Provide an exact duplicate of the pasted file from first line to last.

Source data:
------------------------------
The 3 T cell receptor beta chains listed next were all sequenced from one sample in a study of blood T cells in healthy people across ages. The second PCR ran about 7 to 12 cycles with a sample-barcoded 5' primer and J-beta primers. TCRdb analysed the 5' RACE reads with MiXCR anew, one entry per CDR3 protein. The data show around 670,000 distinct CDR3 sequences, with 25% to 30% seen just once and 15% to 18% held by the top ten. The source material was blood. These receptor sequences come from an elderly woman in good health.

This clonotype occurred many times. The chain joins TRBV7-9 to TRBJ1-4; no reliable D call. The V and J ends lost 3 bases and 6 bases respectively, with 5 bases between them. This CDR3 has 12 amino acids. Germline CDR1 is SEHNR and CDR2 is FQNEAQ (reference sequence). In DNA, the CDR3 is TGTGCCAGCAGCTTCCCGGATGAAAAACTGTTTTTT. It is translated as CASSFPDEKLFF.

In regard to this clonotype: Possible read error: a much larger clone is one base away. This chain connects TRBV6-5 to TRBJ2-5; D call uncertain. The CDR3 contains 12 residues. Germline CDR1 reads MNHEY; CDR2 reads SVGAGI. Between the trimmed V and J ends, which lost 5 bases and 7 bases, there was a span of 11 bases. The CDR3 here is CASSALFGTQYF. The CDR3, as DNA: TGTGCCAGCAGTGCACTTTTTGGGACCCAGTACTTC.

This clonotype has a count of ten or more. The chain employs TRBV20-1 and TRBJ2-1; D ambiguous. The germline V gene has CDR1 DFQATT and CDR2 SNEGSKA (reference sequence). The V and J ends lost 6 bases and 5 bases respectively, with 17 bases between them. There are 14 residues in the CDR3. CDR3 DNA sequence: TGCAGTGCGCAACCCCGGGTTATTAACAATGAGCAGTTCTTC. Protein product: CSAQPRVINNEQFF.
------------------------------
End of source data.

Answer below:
The 3 T cell receptor beta chains listed next were all sequenced from one sample in a study of blood T cells in healthy people across ages. The second PCR ran about 7 to 12 cycles with a sample-barcoded 5' primer and J-beta primers. TCRdb analysed the 5' RACE reads with MiXCR anew, one entry per CDR3 protein. The data show around 670,000 distinct CDR3 sequences, with 25% to 30% seen just once and 15% to 18% held by the top ten. The source material was blood. These receptor sequences come from an elderly woman in good health.

This clonotype occurred many times. The chain joins TRBV7-9 to TRBJ1-4; no reliable D call. The V and J ends lost 3 bases and 6 bases respectively, with 5 bases between them. This CDR3 has 12 amino acids. Germline CDR1 is SEHNR and CDR2 is FQNEAQ (reference sequence). In DNA, the CDR3 is TGTGCCAGCAGCTTCCCGGATGAAAAACTGTTTTTT. It is translated as CASSFPDEKLFF.

In regard to this clonotype: Possible read error: a much larger clone is one base away. This chain connects TRBV6-5 to TRBJ2-5; D call uncertain. The CDR3 contains 12 residues. Germline CDR1 reads MNHEY; CDR2 reads SVGAGI. Between the trimmed V and J ends, which lost 5 bases and 7 bases, there was a span of 11 bases. The CDR3 here is CASSALFGTQYF. The CDR3, as DNA: TGTGCCAGCAGTGCACTTTTTGGGACCCAGTACTTC.

This clonotype has a count of ten or more. The chain employs TRBV20-1 and TRBJ2-1; D ambiguous. The germline V gene has CDR1 DFQATT and CDR2 SNEGSKA (reference sequence). The V and J ends lost 6 bases and 5 bases respectively, with 17 bases between them. There are 14 residues in the CDR3. CDR3 DNA sequence: TGCAGTGCGCAACCCCGGGTTATTAACAATGAGCAGTTCTTC. Protein product: CSAQPRVINNEQFF.